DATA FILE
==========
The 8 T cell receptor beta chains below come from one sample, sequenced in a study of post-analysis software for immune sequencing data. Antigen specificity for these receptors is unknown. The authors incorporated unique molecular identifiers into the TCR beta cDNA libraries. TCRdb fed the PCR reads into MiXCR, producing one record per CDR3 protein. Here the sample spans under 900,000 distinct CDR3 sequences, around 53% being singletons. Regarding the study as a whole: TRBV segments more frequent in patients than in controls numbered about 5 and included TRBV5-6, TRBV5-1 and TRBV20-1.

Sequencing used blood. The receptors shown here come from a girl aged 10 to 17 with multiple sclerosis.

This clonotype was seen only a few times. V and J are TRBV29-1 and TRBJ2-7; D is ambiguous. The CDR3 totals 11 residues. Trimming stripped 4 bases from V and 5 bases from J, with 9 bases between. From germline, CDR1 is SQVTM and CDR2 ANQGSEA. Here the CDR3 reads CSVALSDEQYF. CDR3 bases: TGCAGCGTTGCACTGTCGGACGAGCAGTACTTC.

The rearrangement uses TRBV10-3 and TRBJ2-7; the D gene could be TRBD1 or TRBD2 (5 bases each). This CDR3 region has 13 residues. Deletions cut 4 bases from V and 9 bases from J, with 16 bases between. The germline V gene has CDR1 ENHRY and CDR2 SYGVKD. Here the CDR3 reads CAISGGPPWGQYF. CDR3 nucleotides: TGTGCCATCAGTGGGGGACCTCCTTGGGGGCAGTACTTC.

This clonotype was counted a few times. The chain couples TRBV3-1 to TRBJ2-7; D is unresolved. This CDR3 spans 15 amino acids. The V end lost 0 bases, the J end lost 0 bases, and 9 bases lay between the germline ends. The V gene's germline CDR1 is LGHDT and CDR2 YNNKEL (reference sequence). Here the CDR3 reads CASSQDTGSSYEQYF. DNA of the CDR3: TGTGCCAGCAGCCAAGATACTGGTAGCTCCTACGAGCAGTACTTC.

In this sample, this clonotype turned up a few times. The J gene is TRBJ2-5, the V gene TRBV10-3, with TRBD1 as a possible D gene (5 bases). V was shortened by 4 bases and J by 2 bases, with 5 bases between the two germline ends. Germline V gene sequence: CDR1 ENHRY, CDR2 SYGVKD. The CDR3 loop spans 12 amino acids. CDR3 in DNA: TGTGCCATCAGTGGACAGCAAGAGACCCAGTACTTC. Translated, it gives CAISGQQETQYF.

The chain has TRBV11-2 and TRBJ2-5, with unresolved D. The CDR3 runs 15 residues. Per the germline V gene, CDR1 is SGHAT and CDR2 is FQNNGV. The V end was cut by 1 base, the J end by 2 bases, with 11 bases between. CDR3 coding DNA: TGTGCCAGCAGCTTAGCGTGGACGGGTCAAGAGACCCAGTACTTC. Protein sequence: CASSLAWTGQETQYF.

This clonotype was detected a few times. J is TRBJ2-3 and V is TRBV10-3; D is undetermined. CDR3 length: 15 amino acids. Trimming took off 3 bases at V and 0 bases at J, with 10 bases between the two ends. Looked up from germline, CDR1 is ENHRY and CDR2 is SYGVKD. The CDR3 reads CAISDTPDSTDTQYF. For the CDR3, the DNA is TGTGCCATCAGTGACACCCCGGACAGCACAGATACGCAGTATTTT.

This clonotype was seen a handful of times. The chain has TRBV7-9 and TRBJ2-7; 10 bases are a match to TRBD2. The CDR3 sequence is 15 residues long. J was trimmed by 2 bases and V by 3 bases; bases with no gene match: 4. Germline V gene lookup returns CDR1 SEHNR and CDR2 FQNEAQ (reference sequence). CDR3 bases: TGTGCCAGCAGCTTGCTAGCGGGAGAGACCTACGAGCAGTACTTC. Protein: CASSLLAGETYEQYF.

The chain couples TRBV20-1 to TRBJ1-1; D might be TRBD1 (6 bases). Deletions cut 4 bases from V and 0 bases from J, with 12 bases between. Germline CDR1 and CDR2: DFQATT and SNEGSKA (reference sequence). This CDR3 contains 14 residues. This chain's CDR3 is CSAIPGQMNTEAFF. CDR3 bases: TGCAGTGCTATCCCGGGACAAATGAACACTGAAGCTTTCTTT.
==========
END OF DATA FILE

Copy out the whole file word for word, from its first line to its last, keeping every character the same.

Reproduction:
The 8 T cell receptor beta chains below come from one sample, sequenced in a study of post-analysis software for immune sequencing data. Antigen specificity for these receptors is unknown. The authors incorporated unique molecular identifiers into the TCR beta cDNA libraries. TCRdb fed the PCR reads into MiXCR, producing one record per CDR3 protein. Here the sample spans under 900,000 distinct CDR3 sequences, around 53% being singletons. Regarding the study as a whole: TRBV segments more frequent in patients than in controls numbered about 5 and included TRBV5-6, TRBV5-1 and TRBV20-1.

Sequencing used blood. The receptors shown here come from a girl aged 10 to 17 with multiple sclerosis.

This clonotype was seen only a few times. V and J are TRBV29-1 and TRBJ2-7; D is ambiguous. The CDR3 totals 11 residues. Trimming stripped 4 bases from V and 5 bases from J, with 9 bases between. From germline, CDR1 is SQVTM and CDR2 ANQGSEA. Here the CDR3 reads CSVALSDEQYF. CDR3 bases: TGCAGCGTTGCACTGTCGGACGAGCAGTACTTC.

The rearrangement uses TRBV10-3 and TRBJ2-7; the D gene could be TRBD1 or TRBD2 (5 bases each). This CDR3 region has 13 residues. Deletions cut 4 bases from V and 9 bases from J, with 16 bases between. The germline V gene has CDR1 ENHRY and CDR2 SYGVKD. Here the CDR3 reads CAISGGPPWGQYF. CDR3 nucleotides: TGTGCCATCAGTGGGGGACCTCCTTGGGGGCAGTACTTC.

This clonotype was counted a few times. The chain couples TRBV3-1 to TRBJ2-7; D is unresolved. This CDR3 spans 15 amino acids. The V end lost 0 bases, the J end lost 0 bases, and 9 bases lay between the germline ends. The V gene's germline CDR1 is LGHDT and CDR2 YNNKEL (reference sequence). Here the CDR3 reads CASSQDTGSSYEQYF. DNA of the CDR3: TGTGCCAGCAGCCAAGATACTGGTAGCTCCTACGAGCAGTACTTC.

In this sample, this clonotype turned up a few times. The J gene is TRBJ2-5, the V gene TRBV10-3, with TRBD1 as a possible D gene (5 bases). V was shortened by 4 bases and J by 2 bases, with 5 bases between the two germline ends. Germline V gene sequence: CDR1 ENHRY, CDR2 SYGVKD. The CDR3 loop spans 12 amino acids. CDR3 in DNA: TGTGCCATCAGTGGACAGCAAGAGACCCAGTACTTC. Translated, it gives CAISGQQETQYF.

The chain has TRBV11-2 and TRBJ2-5, with unresolved D. The CDR3 runs 15 residues. Per the germline V gene, CDR1 is SGHAT and CDR2 is FQNNGV. The V end was cut by 1 base, the J end by 2 bases, with 11 bases between. CDR3 coding DNA: TGTGCCAGCAGCTTAGCGTGGACGGGTCAAGAGACCCAGTACTTC. Protein sequence: CASSLAWTGQETQYF.

This clonotype was detected a few times. J is TRBJ2-3 and V is TRBV10-3; D is undetermined. CDR3 length: 15 amino acids. Trimming took off 3 bases at V and 0 bases at J, with 10 bases between the two ends. Looked up from germline, CDR1 is ENHRY and CDR2 is SYGVKD. The CDR3 reads CAISDTPDSTDTQYF. For the CDR3, the DNA is TGTGCCATCAGTGACACCCCGGACAGCACAGATACGCAGTATTTT.

This clonotype was seen a handful of times. The chain has TRBV7-9 and TRBJ2-7; 10 bases are a match to TRBD2. The CDR3 sequence is 15 residues long. J was trimmed by 2 bases and V by 3 bases; bases with no gene match: 4. Germline V gene lookup returns CDR1 SEHNR and CDR2 FQNEAQ (reference sequence). CDR3 bases: TGTGCCAGCAGCTTGCTAGCGGGAGAGACCTACGAGCAGTACTTC. Protein: CASSLLAGETYEQYF.

The chain couples TRBV20-1 to TRBJ1-1; D might be TRBD1 (6 bases). Deletions cut 4 bases from V and 0 bases from J, with 12 bases between. Germline CDR1 and CDR2: DFQATT and SNEGSKA (reference sequence). This CDR3 contains 14 residues. This chain's CDR3 is CSAIPGQMNTEAFF. CDR3 bases: TGCAGTGCTATCCCGGGACAAATGAACACTGAAGCTTTCTTT.